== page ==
Worldwide, researchers are seeking to understand the risk factors associated with Long COVID. The occurrence of Long COVID is not linked to the severity of acute infection or being hospitalised with COVID-1956-58;physical activity appears to provide no protective role in Long COVID56,59, and the absence of comorbidities is not protective56,59-61. Even after vaccination, it appears that reinfection or breakthrough infection with COVID-19 can lead to Long COVID symptoms62. Nevertheless, vaccinated people who get infected report less symptoms for Long COVID19.
The UK Government's Office of National Statistics (ONS) report published in January 2022, and a study from Johns Hopkins University63 suggested individuals from highly deprived areas have higher odds of Long COVID (cognitive score differed in John Hopkins’ study by t(79) = 3.32, P = 0.001). The UK ONS report confirmed that 1 in 100 students in primary schools has had Long COVID symptoms for more than 12 weeks. “Loss of taste or smell” was the most reported symptom. Students from primary and secondary schools with Long COVID symptoms showed higher mental health disorders than those without PASC, which is probably impact of low quality of life due to persistent symptoms.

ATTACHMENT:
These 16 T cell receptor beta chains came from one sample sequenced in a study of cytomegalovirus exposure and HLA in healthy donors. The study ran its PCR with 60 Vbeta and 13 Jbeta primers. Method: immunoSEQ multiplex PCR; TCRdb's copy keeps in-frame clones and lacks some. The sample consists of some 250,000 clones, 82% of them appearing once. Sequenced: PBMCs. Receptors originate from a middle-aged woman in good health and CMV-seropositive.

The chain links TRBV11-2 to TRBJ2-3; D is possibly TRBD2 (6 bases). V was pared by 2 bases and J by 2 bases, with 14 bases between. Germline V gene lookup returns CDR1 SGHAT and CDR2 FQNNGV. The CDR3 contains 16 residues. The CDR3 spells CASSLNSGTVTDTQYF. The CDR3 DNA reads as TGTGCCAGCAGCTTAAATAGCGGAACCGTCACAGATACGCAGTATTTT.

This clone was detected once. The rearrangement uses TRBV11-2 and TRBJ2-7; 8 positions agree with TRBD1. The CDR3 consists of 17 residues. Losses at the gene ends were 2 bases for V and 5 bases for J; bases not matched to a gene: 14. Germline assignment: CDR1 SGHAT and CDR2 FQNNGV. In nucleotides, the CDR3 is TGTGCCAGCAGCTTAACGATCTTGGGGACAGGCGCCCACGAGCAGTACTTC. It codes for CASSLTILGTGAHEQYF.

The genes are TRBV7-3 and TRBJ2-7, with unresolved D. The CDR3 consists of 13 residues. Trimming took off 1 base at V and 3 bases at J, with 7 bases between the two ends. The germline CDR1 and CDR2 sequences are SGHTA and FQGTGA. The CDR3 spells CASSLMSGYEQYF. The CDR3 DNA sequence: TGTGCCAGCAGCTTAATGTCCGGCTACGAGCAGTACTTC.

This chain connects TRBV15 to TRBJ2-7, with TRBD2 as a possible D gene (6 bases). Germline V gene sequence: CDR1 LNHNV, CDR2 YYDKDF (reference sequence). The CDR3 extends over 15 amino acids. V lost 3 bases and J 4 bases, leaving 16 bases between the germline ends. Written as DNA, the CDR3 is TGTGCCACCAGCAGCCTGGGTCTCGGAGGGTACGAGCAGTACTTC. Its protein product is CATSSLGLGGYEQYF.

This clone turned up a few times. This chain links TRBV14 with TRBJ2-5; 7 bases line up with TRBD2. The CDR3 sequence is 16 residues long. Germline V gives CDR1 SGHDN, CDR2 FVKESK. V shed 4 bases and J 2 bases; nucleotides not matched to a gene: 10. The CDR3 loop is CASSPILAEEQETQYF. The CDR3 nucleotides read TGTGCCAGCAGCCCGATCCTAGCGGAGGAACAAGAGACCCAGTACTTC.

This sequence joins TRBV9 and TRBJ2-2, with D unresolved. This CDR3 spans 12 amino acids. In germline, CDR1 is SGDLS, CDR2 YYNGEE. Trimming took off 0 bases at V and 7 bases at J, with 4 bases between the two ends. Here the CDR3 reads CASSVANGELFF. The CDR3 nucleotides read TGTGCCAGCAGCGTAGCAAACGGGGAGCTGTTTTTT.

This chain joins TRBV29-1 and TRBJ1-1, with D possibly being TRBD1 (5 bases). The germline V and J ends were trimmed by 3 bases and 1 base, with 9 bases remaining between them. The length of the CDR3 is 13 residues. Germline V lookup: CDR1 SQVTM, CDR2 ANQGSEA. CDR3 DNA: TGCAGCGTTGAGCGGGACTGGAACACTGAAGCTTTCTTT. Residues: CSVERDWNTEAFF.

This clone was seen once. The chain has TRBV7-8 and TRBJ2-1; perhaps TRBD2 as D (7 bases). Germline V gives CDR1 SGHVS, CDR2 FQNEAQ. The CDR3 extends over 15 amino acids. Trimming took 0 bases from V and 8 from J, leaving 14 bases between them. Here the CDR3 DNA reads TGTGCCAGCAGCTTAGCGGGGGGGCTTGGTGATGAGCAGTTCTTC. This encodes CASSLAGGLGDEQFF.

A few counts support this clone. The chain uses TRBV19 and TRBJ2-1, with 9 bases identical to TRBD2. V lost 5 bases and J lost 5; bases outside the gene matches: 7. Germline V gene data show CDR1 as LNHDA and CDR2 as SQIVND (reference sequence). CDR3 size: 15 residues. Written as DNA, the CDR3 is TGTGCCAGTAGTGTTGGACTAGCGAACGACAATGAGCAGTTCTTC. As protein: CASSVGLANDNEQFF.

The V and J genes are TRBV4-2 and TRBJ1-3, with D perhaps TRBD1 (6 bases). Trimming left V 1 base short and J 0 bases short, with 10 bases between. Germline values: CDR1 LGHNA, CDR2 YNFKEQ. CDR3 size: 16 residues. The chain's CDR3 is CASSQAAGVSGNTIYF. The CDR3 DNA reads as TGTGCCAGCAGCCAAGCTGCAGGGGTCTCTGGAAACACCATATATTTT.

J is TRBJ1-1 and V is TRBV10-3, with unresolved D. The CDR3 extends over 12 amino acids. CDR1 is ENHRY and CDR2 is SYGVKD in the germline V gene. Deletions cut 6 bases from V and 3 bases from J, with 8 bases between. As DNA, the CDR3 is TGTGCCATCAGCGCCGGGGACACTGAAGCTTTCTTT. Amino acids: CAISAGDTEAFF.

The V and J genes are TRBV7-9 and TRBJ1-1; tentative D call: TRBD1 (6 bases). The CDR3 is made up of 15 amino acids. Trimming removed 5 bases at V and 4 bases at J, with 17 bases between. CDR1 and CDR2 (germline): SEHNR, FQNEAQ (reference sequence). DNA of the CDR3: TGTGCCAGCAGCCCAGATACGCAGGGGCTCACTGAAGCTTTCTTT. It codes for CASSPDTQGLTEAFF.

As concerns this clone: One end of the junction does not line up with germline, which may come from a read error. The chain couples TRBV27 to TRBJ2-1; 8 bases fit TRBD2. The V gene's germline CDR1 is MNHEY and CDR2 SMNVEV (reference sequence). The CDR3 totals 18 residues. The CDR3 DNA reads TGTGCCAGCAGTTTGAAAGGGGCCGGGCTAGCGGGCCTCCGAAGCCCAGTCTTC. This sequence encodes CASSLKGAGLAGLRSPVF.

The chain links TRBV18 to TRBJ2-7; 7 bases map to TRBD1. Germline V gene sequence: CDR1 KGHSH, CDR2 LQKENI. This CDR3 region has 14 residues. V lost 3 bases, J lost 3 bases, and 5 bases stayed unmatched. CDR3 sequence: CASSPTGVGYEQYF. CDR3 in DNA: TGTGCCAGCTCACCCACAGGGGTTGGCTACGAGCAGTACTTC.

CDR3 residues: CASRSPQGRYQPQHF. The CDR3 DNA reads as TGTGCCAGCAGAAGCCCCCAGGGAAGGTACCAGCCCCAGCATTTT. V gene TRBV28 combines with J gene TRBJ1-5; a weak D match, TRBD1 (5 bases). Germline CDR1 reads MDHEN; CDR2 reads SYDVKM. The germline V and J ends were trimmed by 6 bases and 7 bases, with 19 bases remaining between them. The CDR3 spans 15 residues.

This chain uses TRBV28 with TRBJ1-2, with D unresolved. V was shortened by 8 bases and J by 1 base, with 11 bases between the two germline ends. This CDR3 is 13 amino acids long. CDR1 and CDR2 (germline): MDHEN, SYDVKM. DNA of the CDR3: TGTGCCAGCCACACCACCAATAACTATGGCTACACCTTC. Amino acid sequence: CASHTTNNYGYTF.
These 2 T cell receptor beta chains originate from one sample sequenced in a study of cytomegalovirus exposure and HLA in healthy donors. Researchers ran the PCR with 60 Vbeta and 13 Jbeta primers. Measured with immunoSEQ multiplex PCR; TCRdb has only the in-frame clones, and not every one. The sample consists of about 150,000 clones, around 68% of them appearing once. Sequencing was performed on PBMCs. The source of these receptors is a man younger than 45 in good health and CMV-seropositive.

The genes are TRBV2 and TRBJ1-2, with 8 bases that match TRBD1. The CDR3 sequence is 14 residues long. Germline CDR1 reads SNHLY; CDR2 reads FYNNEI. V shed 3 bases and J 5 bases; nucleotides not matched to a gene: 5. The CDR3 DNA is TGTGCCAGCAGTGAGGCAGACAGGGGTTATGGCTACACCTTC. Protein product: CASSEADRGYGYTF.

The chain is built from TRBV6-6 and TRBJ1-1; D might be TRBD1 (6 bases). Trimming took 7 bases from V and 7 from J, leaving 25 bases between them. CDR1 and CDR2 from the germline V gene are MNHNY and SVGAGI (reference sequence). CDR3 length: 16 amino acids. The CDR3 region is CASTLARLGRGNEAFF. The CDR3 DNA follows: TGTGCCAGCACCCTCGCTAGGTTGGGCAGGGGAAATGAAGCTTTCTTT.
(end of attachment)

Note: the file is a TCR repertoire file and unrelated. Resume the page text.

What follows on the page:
There is some evidence from large studies in Sweden (nationwide cohort study)64 and Denmark (n= 115,559)65, that Long COVID symptoms in children (<18 years) usually resolve within 1–5 months.
How do I support patients with Long COVID?